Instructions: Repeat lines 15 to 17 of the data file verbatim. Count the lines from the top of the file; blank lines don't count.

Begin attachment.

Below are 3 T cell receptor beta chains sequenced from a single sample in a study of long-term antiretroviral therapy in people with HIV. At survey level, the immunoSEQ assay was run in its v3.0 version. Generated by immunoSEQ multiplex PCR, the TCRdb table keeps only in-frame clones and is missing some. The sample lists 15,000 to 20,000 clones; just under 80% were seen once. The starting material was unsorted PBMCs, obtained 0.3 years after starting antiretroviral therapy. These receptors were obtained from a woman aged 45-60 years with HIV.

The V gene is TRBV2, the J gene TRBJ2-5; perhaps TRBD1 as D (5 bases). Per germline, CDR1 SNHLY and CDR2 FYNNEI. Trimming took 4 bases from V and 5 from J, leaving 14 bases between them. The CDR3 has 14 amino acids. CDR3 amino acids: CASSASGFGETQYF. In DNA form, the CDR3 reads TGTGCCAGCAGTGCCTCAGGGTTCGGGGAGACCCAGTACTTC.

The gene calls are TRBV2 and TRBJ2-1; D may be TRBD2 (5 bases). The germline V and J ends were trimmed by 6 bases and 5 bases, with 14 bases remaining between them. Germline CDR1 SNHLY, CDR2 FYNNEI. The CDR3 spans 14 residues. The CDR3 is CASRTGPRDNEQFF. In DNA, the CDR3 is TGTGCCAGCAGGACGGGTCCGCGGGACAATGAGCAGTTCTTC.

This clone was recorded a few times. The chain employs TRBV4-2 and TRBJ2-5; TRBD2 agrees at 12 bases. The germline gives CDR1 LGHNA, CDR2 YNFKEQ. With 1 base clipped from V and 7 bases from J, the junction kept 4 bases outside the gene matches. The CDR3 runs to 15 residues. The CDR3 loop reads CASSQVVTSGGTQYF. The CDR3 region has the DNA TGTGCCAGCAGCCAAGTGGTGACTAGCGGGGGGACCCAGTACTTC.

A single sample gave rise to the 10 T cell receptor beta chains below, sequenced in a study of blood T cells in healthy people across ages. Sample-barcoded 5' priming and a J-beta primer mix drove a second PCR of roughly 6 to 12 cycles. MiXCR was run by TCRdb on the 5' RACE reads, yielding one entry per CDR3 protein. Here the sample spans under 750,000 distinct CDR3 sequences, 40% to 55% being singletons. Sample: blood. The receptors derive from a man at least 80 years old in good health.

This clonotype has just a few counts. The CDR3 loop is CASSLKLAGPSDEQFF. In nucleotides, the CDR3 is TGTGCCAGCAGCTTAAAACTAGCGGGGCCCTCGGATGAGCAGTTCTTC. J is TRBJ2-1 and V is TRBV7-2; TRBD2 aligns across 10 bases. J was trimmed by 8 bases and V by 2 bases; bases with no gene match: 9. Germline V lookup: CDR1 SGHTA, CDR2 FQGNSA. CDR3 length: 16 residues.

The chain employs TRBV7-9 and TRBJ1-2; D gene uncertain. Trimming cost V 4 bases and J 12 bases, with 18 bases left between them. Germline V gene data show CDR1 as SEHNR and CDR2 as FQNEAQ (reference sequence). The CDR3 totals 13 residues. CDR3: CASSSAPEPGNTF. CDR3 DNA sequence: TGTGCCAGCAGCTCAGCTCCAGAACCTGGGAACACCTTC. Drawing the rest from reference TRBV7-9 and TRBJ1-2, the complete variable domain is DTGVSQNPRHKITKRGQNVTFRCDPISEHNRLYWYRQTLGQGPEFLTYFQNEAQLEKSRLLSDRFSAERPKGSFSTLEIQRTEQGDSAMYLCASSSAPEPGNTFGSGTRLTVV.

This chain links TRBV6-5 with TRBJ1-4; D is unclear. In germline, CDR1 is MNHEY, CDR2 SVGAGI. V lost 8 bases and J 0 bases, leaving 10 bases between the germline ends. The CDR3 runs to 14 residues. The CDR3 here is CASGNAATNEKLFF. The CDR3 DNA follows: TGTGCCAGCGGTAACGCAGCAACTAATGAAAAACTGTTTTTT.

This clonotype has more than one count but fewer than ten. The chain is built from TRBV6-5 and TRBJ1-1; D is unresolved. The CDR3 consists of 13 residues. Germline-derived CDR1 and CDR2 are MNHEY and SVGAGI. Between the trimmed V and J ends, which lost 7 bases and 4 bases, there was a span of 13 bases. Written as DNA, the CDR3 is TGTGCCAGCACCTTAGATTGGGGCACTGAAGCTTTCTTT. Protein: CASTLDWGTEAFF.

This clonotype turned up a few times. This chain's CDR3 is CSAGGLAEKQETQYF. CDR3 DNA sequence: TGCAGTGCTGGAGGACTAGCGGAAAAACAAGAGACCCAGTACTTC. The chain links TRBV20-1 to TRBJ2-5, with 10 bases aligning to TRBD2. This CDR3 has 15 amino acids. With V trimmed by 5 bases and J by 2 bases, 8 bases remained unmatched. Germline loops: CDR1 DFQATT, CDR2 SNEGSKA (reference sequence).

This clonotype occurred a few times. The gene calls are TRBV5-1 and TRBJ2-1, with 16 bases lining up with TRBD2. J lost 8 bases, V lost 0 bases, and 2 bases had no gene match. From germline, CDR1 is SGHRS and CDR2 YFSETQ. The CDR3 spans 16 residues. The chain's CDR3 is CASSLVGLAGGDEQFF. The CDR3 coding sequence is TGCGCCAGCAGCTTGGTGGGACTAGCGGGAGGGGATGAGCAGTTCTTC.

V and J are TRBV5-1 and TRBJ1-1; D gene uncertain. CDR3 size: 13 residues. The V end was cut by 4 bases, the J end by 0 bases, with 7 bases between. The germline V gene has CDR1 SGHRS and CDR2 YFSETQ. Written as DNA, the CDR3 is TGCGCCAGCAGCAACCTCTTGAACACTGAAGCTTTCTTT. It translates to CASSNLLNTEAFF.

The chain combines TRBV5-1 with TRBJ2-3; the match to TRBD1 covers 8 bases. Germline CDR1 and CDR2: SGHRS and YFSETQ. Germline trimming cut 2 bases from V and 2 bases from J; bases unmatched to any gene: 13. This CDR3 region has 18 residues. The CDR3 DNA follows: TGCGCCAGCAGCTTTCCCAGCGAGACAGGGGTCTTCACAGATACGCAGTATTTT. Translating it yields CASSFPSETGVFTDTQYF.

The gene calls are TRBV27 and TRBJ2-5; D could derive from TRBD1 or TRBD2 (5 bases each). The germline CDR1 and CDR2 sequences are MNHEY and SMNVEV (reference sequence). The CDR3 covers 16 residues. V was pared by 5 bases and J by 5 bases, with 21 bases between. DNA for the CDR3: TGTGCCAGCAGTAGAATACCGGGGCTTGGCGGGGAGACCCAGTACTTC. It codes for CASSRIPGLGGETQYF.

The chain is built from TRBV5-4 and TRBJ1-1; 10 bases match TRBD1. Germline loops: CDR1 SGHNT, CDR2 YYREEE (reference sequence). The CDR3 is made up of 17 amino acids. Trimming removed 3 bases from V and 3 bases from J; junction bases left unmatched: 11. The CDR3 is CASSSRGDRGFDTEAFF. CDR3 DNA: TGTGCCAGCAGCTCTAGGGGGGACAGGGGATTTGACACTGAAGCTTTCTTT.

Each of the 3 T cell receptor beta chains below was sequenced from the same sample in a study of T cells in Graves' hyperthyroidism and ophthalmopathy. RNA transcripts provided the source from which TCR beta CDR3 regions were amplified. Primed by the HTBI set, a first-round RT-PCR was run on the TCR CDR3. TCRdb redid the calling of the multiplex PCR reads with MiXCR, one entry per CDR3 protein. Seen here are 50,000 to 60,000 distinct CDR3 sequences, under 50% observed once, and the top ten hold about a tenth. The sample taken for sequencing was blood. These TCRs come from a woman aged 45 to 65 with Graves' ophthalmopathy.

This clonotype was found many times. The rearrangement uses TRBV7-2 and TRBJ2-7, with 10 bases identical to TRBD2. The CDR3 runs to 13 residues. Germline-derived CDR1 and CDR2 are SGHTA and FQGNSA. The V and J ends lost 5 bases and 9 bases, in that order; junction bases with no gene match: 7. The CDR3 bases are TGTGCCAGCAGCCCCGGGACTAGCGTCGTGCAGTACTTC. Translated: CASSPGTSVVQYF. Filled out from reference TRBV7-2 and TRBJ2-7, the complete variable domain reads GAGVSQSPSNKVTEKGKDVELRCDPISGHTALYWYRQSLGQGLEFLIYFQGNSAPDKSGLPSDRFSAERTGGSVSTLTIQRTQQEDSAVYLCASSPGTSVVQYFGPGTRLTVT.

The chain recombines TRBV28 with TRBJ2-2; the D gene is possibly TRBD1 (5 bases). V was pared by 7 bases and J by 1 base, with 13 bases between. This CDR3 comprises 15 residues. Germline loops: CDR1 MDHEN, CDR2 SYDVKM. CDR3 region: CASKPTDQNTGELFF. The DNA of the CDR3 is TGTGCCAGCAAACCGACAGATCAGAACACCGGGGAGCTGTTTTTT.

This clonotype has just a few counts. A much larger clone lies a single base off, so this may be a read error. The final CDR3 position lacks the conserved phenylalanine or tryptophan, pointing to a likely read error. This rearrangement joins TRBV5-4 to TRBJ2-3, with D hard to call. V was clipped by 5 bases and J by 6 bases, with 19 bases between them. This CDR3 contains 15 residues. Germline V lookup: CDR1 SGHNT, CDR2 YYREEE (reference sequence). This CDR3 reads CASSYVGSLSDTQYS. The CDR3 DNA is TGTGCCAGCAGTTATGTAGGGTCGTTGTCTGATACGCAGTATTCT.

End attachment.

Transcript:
The chain is built from TRBV5-4 and TRBJ1-1; 10 bases match TRBD1. Germline loops: CDR1 SGHNT, CDR2 YYREEE (reference sequence). The CDR3 is made up of 17 amino acids. Trimming removed 3 bases from V and 3 bases from J; junction bases left unmatched: 11. The CDR3 is CASSSRGDRGFDTEAFF. CDR3 DNA: TGTGCCAGCAGCTCTAGGGGGGACAGGGGATTTGACACTGAAGCTTTCTTT.

Each of the 3 T cell receptor beta chains below was sequenced from the same sample in a study of T cells in Graves' hyperthyroidism and ophthalmopathy. RNA transcripts provided the source from which TCR beta CDR3 regions were amplified. Primed by the HTBI set, a first-round RT-PCR was run on the TCR CDR3. TCRdb redid the calling of the multiplex PCR reads with MiXCR, one entry per CDR3 protein. Seen here are 50,000 to 60,000 distinct CDR3 sequences, under 50% observed once, and the top ten hold about a tenth. The sample taken for sequencing was blood. These TCRs come from a woman aged 45 to 65 with Graves' ophthalmopathy.

This clonotype was found many times. The rearrangement uses TRBV7-2 and TRBJ2-7, with 10 bases identical to TRBD2. The CDR3 runs to 13 residues. Germline-derived CDR1 and CDR2 are SGHTA and FQGNSA. The V and J ends lost 5 bases and 9 bases, in that order; junction bases with no gene match: 7. The CDR3 bases are TGTGCCAGCAGCCCCGGGACTAGCGTCGTGCAGTACTTC. Translated: CASSPGTSVVQYF. Filled out from reference TRBV7-2 and TRBJ2-7, the complete variable domain reads GAGVSQSPSNKVTEKGKDVELRCDPISGHTALYWYRQSLGQGLEFLIYFQGNSAPDKSGLPSDRFSAERTGGSVSTLTIQRTQQEDSAVYLCASSPGTSVVQYFGPGTRLTVT.